The MacLaren alleges the plaster’s authenticity has not been proven, meaning it could be a worthless fake. It acknowledges the artwork was damaged during shipping between storage facilities. But MacLaren says it should not be held responsible since it was left for years to care for a piece of art it did not own.

Late last year, an Ontario Superior Court judge ruled that the suit against the MacLaren gallery was filed more than two years after the plaintiffs learned of the damage, too long under Ontario’s statute of limitations, and threw their case out. The judge demanded that Mr. DeLuca and Mr. Vogeli pay MacLaren more than $8,500 plus interest in storage costs.

But on July 8, the Ontario Court of Appeal overturned that ruling, reviving the lower-court battle over the shattered plaster. The judge on the case could still choose to throw it out on other grounds. But the ruling opens the door to a potential trial that could attempt to discover, once and for all, if the Rodin is real or a forgery.

Getting a final answer could be difficult, due to very nature of Rodin’s work. Rodin, who died in 1917 and is best known for his iconic Thinker, made multiple copies of the same statue, sometimes in different sizes. Multiple so-called “foundry plasters,” such as the one in question, have been used to make bronzes long after his death.

John Adair, a Toronto lawyer with Adair Barristers LLP acting for Mr. DeLuca and Mr. Vogeli, said neither he nor his clients would comment.

Arnold Schwisberg, the lawyer acting for the MacLaren’s insurer, said in an interview he was confident the gallery would prevail: “The institution believes it has not erred. We’ve got solid arguments to the effect that they [the MacLaren] were saddled with this, they were not reckless, they were not deliberate. Damage happens. It is unfortunate. But they are not liable for it.”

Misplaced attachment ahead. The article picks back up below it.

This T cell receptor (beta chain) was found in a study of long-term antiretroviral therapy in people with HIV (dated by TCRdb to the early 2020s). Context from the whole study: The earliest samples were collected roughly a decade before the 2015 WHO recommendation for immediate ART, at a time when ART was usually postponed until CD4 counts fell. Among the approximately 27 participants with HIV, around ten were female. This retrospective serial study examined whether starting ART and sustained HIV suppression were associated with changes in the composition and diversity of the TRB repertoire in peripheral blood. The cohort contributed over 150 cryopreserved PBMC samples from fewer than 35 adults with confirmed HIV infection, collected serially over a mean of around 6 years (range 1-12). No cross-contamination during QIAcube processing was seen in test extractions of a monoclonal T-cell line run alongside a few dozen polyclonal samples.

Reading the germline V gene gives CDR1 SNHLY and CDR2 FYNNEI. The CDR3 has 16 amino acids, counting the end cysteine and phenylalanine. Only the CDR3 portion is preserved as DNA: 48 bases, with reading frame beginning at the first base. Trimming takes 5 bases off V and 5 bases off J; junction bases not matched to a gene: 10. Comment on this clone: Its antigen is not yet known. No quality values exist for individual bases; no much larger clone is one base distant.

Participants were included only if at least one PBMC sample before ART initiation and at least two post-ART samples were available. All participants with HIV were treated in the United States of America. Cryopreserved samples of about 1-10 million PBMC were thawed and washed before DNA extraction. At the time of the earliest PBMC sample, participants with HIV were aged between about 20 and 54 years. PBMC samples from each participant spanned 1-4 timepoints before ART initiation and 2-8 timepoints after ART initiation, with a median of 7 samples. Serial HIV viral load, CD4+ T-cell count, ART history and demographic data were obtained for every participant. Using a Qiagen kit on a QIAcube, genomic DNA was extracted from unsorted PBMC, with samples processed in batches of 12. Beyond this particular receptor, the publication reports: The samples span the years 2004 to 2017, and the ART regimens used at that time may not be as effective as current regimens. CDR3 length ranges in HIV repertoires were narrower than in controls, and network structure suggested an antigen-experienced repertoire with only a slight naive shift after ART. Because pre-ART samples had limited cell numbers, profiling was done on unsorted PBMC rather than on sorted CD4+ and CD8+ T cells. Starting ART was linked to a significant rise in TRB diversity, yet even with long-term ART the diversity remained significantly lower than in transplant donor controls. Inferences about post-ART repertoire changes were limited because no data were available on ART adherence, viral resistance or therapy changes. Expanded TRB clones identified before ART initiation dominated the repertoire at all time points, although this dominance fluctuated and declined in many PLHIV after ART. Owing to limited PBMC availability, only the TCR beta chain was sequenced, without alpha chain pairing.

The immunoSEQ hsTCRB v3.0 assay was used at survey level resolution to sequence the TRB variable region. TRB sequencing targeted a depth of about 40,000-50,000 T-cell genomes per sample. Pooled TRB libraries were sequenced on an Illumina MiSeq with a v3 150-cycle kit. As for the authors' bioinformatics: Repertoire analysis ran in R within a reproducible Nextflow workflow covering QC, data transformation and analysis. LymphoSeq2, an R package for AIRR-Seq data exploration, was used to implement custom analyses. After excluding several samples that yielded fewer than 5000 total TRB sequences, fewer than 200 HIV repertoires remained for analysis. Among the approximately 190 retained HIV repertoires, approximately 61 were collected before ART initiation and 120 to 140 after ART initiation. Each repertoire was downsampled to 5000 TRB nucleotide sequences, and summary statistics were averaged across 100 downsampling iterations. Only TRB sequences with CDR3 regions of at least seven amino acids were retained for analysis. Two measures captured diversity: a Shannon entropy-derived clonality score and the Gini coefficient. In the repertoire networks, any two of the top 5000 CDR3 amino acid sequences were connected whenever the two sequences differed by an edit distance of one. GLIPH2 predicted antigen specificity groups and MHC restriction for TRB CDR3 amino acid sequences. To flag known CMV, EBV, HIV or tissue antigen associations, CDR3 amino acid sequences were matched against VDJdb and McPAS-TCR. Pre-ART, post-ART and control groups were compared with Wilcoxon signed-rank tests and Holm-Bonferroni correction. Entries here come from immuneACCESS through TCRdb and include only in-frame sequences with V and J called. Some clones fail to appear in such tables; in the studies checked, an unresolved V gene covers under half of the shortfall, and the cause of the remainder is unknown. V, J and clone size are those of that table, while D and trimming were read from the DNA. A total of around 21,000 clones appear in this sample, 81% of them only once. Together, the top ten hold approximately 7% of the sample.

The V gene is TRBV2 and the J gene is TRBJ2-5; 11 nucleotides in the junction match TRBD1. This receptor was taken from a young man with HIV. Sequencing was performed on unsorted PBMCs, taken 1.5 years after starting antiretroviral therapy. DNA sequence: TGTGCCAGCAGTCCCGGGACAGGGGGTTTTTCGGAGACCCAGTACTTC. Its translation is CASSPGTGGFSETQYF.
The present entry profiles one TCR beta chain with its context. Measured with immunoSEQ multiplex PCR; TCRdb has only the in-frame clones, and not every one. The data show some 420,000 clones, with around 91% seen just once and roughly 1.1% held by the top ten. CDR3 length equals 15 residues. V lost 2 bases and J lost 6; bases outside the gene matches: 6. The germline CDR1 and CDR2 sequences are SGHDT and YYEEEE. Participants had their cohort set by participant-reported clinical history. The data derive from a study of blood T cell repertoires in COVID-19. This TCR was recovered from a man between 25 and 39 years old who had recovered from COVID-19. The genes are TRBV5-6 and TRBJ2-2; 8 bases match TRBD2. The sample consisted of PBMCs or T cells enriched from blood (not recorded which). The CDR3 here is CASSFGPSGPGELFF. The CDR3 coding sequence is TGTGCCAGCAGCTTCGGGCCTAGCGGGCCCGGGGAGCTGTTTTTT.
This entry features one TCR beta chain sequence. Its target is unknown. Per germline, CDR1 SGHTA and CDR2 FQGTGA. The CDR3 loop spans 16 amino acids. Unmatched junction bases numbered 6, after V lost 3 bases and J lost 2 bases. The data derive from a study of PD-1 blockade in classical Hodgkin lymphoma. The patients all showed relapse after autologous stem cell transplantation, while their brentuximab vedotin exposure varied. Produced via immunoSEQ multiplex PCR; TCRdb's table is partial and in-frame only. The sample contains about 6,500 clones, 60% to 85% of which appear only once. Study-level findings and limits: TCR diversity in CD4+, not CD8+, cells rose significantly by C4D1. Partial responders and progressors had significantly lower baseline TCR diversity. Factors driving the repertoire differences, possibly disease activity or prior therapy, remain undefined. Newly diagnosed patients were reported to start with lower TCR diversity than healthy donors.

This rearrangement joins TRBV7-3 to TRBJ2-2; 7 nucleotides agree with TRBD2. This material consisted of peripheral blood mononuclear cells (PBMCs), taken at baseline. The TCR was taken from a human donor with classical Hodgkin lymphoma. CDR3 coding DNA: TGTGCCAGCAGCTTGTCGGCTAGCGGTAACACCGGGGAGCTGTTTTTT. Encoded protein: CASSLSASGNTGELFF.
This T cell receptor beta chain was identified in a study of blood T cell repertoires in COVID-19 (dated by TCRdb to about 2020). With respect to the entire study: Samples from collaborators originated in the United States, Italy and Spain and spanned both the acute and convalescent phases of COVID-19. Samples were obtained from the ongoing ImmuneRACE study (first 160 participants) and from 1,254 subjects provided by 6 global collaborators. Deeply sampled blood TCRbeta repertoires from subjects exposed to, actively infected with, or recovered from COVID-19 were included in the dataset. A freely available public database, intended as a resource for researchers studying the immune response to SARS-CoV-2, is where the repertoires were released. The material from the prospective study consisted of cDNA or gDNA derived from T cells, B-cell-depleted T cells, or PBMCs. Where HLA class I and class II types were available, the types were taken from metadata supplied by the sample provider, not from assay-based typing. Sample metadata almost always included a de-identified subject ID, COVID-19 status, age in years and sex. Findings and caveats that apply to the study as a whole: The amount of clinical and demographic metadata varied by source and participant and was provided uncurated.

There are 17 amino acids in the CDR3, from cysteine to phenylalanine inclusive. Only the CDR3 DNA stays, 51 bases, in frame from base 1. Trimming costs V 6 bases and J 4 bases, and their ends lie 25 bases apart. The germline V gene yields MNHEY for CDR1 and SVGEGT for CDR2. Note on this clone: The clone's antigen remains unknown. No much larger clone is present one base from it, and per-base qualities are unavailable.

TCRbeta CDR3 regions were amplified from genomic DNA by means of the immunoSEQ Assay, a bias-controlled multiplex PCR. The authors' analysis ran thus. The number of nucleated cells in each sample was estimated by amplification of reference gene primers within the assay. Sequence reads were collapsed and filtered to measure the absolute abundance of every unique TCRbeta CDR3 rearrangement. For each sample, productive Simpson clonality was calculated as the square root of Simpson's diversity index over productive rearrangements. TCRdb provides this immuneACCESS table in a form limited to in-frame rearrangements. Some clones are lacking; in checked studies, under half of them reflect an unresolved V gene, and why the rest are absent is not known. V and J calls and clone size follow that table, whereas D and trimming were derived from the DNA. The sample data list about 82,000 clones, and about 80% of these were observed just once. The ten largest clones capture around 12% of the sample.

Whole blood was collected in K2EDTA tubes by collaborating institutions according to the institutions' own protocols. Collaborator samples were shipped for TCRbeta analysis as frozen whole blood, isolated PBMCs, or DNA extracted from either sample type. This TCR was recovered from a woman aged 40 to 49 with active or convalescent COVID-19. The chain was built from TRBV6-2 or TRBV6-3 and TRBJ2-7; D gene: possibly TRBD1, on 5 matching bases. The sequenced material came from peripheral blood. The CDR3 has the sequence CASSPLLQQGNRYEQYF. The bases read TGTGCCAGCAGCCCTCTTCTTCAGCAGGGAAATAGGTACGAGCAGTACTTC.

The fight over Walking Man follows years of other litigation over the MacLaren’s Rodin fiasco. In 2007, other would-be donors that participated in the art-donation tax scheme -- including investment bankers Robert Foster and Anthony Lloyd, Rolling Stones tour manager Michael Cohl, pollster Martin Goldfarb, broadcasting billionaire Allan Slaight -- challenged an Ontario Superior Court ruling that allowed French investigators from the state-controlled Musée Rodin in Paris to inspect MacLaren Rodin plasters as part of a criminal investigation in 2004. The inspection allegedly damaged the plasters, and was also blamed for some damage to Walking Man. The Ontario Court of Appeal dismissed their claim in 2006.

Last year, the Federal Court of Appeal upheld a previous tax court ruling that the tax credits claimed under the scheme were invalid because participants stood to benefit, meaning the donations could not be considered tax deductible gifts. Since the MacLaren scheme, the Canada Revenue Agency has aggressively audited taxpayers who take part in a variety of tax schemes designed to inflate the size of a charitable donation, clawing back billions of dollars in reassessments.

Follow on Twitter: @jeffreybgray